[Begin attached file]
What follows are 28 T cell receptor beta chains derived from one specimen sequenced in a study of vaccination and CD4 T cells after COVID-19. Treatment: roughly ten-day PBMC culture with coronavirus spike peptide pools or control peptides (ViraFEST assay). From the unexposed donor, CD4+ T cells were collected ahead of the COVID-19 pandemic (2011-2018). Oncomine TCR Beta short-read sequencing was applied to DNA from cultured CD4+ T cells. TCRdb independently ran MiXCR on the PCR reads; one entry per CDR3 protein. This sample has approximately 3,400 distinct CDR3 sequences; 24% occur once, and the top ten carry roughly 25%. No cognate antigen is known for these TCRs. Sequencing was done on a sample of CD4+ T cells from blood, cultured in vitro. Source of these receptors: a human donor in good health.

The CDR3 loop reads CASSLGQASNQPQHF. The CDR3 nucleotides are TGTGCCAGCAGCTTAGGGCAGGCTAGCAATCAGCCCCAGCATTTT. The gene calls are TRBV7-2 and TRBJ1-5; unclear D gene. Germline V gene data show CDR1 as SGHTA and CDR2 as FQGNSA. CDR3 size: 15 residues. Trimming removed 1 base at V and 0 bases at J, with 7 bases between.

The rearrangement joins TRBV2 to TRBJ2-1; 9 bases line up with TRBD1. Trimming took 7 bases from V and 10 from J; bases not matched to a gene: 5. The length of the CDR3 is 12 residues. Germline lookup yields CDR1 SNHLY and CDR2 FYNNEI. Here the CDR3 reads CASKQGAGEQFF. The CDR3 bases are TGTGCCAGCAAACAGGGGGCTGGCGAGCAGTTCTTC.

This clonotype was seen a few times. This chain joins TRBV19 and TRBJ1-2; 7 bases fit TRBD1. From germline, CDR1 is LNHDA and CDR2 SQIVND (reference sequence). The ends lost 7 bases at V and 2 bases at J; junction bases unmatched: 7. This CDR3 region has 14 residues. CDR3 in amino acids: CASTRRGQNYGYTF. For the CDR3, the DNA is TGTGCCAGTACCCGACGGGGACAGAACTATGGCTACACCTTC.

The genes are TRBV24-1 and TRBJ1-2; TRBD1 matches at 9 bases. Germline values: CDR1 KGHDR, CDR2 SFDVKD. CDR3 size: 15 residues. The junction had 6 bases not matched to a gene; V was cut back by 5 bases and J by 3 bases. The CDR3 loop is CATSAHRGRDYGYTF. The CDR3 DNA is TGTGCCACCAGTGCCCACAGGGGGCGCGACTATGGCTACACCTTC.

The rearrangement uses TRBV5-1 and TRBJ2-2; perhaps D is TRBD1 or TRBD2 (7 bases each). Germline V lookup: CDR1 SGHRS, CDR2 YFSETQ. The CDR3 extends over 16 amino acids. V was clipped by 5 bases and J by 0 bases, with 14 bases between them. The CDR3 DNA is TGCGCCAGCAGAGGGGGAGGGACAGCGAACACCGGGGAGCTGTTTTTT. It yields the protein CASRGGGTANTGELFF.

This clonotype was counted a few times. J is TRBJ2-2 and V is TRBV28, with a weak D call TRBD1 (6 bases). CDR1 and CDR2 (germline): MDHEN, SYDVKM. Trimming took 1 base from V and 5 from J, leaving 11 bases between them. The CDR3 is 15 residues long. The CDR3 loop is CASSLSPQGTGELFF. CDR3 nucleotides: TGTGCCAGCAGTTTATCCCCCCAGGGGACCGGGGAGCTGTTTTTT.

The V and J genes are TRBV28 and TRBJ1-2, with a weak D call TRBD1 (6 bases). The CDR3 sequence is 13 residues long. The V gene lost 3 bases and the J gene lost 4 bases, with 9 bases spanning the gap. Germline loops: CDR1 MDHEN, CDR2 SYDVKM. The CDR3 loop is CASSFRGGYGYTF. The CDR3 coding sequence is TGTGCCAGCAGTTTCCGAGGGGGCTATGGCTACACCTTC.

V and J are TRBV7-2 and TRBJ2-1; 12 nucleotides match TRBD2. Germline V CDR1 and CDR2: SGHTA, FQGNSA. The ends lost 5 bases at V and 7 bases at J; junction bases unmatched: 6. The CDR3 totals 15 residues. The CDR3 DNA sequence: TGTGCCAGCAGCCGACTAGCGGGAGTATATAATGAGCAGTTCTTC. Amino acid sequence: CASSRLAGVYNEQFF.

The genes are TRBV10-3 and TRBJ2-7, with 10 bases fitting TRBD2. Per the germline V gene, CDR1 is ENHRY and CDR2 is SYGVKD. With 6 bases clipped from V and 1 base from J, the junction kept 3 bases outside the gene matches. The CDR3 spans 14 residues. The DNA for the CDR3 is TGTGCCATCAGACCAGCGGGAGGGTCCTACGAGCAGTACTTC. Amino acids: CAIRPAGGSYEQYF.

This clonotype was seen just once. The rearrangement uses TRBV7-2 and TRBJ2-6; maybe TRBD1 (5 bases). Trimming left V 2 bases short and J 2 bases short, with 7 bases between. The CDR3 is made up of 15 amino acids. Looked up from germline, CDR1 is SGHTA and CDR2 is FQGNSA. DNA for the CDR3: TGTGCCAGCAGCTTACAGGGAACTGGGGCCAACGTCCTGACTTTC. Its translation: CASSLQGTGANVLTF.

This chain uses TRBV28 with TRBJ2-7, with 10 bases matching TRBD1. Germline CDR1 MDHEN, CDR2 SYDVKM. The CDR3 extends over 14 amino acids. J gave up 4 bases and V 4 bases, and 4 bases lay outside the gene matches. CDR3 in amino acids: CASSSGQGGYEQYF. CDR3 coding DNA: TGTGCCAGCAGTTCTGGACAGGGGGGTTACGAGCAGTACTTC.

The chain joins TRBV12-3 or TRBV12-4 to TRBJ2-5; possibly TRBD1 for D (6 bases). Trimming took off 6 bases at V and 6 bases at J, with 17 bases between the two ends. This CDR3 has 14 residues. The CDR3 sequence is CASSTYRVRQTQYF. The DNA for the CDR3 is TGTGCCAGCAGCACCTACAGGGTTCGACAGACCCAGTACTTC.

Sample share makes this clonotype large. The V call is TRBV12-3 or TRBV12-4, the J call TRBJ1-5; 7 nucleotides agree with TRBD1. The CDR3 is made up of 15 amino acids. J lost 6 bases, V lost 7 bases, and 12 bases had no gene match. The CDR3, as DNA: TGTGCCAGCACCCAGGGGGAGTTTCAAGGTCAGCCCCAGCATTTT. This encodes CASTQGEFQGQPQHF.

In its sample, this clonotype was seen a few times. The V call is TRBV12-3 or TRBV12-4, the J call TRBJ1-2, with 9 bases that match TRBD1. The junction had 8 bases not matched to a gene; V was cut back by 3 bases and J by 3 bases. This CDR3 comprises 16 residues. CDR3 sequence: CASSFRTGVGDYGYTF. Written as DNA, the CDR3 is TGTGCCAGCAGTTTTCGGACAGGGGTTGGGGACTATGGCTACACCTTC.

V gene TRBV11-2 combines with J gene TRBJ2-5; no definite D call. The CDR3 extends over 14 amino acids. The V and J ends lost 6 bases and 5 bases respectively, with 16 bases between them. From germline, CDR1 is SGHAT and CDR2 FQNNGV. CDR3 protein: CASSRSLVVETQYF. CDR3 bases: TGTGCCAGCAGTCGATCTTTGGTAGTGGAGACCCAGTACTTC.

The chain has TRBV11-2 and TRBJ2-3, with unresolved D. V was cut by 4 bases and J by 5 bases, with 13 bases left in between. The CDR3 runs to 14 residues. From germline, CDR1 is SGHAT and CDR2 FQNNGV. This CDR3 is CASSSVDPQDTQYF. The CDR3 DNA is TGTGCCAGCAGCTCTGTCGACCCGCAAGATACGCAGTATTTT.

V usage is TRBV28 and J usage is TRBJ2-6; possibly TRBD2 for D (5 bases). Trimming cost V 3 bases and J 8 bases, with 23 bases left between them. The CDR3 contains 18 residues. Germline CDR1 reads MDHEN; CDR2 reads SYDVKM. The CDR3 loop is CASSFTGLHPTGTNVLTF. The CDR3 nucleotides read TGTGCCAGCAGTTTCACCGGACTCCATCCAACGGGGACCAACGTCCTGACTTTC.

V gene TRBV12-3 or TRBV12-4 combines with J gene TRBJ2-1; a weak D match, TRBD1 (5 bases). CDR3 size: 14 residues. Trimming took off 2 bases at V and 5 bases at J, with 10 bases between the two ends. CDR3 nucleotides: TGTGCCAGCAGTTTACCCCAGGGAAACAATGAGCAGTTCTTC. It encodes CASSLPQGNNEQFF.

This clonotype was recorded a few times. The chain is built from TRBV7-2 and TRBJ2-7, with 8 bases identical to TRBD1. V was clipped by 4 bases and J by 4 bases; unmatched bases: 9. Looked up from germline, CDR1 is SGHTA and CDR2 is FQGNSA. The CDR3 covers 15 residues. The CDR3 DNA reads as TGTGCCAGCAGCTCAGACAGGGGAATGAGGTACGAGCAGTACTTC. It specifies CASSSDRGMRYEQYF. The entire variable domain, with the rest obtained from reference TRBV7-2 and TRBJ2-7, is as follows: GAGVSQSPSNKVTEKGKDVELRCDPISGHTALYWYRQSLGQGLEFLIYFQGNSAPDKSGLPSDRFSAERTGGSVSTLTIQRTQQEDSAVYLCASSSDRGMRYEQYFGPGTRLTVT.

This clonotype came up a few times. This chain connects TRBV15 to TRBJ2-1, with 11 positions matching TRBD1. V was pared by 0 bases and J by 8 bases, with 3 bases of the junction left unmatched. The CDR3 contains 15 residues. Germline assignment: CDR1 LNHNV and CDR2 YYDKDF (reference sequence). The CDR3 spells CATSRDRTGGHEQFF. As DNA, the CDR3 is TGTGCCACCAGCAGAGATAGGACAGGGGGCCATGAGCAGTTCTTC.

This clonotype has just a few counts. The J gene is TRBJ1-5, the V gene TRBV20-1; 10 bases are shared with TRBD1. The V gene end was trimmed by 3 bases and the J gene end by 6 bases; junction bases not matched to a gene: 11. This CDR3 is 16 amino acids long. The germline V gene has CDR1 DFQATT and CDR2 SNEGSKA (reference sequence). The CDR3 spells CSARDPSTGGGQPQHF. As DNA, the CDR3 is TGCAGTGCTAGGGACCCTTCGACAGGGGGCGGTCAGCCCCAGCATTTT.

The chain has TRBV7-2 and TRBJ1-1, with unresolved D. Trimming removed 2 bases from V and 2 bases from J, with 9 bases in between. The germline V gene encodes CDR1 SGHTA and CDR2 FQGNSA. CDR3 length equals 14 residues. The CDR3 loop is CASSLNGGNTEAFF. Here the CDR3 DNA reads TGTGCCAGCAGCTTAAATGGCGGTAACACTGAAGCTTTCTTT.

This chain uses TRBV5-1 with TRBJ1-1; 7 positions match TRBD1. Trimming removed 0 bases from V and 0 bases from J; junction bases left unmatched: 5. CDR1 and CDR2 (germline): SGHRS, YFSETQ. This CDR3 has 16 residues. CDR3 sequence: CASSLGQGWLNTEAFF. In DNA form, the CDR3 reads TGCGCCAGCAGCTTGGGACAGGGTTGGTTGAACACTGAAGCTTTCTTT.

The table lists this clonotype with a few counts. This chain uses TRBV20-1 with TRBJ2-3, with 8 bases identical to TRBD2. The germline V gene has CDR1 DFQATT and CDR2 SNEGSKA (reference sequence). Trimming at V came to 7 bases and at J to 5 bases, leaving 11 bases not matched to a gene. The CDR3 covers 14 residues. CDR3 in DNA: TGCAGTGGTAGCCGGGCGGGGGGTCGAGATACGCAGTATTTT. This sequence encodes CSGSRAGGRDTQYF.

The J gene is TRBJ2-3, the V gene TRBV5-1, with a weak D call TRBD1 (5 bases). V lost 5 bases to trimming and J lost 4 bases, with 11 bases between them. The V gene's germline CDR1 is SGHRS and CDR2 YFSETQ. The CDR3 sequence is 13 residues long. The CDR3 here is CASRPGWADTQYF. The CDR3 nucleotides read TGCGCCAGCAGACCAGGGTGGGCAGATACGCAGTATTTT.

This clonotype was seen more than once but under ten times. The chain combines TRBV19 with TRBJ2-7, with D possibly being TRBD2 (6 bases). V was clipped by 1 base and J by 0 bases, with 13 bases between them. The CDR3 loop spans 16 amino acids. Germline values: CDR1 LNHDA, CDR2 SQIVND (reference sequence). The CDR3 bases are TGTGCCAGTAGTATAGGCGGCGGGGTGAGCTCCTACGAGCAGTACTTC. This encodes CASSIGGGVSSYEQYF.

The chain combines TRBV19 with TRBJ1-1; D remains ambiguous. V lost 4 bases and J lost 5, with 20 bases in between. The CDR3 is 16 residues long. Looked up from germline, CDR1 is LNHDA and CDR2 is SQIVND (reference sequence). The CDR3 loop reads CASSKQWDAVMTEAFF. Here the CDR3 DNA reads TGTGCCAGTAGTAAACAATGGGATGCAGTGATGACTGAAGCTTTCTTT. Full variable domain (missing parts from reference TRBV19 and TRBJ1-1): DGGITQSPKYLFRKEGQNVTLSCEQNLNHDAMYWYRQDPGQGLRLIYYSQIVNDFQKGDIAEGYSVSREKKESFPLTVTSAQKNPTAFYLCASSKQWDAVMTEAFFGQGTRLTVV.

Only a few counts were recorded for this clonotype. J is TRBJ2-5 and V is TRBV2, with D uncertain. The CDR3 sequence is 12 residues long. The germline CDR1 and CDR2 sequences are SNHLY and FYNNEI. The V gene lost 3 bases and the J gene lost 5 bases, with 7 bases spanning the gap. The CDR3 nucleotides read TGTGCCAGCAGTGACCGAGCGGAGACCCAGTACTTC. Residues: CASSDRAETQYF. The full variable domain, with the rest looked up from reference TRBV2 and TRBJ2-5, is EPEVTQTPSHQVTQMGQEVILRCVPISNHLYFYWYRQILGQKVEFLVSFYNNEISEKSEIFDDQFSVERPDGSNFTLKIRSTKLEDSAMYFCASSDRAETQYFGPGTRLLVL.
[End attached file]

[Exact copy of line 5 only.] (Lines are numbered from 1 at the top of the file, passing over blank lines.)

The genes are TRBV24-1 and TRBJ1-2; TRBD1 matches at 9 bases. Germline values: CDR1 KGHDR, CDR2 SFDVKD. CDR3 size: 15 residues. The junction had 6 bases not matched to a gene; V was cut back by 5 bases and J by 3 bases. The CDR3 loop is CATSAHRGRDYGYTF. The CDR3 DNA is TGTGCCACCAGTGCCCACAGGGGGCGCGACTATGGCTACACCTTC.